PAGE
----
Recent statistics show that there are 95 million pet cats in the U.S., compared with 83 million dogs, making cats the most popular pet. Yet studies also show the number of feline veterinary visits is declining steadily each year.
So what’s going on?
Many cat owners perceive their cats as independent and self-sufficient; making them less prone to diseases, and requiring fewer veterinary visits. Well, we can tell you that not only do cats get sick just as often as dogs, but cats can be masters of disguise, so they often will not show signs of an illness until it is well-advanced.
Some owners believe that feline health problems come from outside and don’t affect indoor cats. It is true that outdoor cats face some additional risks such as serious injury from cars or predators, more exposure to transmissible diseases, and exposure to the elements. However, our indoor cats are just as likely to suffer from health problems such as urinary blockages, intestinal issues, cancer, and kidney disease. In addition, indoor cats can be exposed to transmissible diseases, making vaccines necessary for them as well. And when you consider the sedentary indoor cat, obesity and diabetes are additional concerns. Almost all of these diseases are treatable, and treatable with more ease and less cost when diagnosed early.
Additionally, many cat owners cite the difficulty of getting their cat into a carrier, and worries about how their scared or stressed cat will handle the visit. Fortunately, there are some steps to take to help alleviate the anxiety of a reluctant cat (and owner!)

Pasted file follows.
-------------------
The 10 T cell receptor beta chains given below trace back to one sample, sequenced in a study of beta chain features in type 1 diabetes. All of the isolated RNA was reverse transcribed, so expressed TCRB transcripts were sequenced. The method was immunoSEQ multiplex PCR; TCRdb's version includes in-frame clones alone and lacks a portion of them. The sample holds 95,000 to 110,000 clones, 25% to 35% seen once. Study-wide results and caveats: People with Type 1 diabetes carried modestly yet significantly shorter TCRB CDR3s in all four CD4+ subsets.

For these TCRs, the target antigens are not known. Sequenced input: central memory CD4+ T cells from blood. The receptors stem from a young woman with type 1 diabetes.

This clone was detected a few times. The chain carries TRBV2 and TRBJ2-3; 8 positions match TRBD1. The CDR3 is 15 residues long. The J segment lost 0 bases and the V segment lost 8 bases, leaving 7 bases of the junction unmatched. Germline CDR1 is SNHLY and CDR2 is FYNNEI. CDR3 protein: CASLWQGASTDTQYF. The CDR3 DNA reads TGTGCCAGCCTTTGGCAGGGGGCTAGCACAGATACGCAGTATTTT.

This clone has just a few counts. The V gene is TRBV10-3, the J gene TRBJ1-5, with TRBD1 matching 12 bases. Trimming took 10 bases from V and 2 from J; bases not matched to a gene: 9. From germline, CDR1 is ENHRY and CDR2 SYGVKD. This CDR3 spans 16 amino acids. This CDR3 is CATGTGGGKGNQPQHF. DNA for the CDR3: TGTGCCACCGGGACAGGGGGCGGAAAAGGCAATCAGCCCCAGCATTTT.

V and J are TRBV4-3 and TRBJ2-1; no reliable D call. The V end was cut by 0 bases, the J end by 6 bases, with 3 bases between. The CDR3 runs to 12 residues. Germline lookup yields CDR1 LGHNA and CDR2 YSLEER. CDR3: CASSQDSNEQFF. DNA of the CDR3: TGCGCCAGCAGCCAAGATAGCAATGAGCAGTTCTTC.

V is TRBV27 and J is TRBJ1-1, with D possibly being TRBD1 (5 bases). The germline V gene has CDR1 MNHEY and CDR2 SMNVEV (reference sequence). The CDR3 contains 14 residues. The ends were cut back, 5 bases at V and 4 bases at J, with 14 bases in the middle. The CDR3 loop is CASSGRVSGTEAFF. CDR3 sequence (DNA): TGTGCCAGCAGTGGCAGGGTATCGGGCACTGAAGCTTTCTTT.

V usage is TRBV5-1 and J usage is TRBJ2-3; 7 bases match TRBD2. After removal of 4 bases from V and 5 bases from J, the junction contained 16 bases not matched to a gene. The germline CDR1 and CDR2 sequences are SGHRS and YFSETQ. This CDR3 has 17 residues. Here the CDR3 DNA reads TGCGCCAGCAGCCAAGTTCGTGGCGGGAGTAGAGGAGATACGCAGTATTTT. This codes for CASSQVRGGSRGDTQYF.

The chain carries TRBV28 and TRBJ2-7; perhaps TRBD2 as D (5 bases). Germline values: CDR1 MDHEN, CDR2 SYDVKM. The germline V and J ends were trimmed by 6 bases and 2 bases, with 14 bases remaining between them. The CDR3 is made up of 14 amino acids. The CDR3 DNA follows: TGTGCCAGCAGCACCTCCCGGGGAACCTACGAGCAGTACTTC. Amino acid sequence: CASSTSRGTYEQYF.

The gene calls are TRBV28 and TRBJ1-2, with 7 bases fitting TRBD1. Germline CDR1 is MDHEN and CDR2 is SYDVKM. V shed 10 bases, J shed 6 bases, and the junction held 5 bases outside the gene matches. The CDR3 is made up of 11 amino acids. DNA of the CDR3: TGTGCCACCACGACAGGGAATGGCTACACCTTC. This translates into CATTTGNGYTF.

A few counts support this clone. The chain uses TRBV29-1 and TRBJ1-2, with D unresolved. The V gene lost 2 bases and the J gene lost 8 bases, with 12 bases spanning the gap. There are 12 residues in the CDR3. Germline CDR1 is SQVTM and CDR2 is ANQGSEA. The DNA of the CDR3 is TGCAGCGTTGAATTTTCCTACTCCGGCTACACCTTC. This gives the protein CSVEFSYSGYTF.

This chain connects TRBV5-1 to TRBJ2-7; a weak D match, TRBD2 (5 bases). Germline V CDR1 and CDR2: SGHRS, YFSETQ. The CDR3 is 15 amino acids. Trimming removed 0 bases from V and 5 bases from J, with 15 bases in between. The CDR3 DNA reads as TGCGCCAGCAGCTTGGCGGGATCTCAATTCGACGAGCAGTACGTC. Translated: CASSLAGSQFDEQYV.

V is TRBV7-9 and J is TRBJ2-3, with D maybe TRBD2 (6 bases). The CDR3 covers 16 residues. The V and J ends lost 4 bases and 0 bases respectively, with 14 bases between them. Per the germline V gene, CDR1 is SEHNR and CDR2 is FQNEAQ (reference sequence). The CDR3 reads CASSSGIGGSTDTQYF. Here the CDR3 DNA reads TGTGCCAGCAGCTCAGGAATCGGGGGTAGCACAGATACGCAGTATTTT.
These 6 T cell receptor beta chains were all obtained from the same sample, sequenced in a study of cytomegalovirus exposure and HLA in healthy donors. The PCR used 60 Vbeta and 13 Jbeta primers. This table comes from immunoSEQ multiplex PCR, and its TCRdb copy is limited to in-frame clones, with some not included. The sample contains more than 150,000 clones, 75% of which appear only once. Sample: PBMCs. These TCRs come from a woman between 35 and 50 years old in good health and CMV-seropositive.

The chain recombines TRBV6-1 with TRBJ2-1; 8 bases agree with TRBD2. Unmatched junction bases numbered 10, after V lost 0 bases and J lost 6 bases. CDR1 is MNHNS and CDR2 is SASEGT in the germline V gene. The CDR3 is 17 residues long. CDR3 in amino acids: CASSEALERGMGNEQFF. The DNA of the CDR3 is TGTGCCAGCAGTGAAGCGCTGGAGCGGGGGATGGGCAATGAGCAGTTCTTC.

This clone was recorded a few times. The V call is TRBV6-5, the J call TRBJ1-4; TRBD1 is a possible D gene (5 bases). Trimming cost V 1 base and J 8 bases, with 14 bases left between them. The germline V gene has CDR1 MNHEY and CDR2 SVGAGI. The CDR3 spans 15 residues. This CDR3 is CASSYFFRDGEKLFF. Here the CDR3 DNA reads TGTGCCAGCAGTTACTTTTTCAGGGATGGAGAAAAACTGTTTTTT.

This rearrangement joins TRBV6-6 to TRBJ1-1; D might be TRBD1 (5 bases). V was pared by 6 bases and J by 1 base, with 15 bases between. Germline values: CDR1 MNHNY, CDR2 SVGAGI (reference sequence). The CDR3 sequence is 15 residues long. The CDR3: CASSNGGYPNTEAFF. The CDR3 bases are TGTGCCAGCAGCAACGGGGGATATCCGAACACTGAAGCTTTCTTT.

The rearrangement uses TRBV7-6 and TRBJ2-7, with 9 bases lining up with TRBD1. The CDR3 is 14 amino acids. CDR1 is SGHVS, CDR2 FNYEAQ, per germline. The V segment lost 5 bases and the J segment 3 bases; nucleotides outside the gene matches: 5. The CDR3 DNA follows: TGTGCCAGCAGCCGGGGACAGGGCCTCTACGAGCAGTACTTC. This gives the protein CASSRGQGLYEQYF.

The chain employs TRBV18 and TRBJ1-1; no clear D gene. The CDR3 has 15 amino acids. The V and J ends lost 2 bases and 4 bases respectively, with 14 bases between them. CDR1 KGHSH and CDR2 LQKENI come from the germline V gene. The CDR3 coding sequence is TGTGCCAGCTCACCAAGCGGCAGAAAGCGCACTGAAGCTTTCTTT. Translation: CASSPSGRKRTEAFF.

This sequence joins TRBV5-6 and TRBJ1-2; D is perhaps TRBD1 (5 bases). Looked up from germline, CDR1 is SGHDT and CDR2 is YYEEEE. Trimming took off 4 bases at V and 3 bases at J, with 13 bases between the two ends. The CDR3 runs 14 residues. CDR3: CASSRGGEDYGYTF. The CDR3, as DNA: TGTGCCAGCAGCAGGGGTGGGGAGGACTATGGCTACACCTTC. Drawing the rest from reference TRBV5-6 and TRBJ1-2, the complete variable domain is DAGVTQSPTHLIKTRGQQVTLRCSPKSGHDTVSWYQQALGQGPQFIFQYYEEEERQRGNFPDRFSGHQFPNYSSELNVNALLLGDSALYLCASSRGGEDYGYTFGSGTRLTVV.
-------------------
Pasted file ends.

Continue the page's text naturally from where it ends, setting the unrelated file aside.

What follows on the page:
• Rehearse trips to the veterinary practice by using positive reinforcement (treats). Your family veterinarian may let you make a few “practice” trips; ask if you can bring your cat in to get weighed, get some treats and go back home.
• Rehearse exams at home by getting cats used to having their paws, ears and mouth handled, especially when starting with a kitten.
• Get cats used to carriers by keeping them clean, open, available and comfortable.
• Locate your cat well before the scheduled visit!
• Bring items that carry a familiar scent
• Notify the veterinary team in advance if your cat is easily stressed. A good team will work with you to alleviate as many stressors as possible. Chemical sedation can be used safely in certain situations, and may make the visit easier on every one.
Our feline friends may act indestructible and independent, but they still need us to make their health and well being a priority. Take the time today to schedule your cat’s wellness exam with a family veterinarian.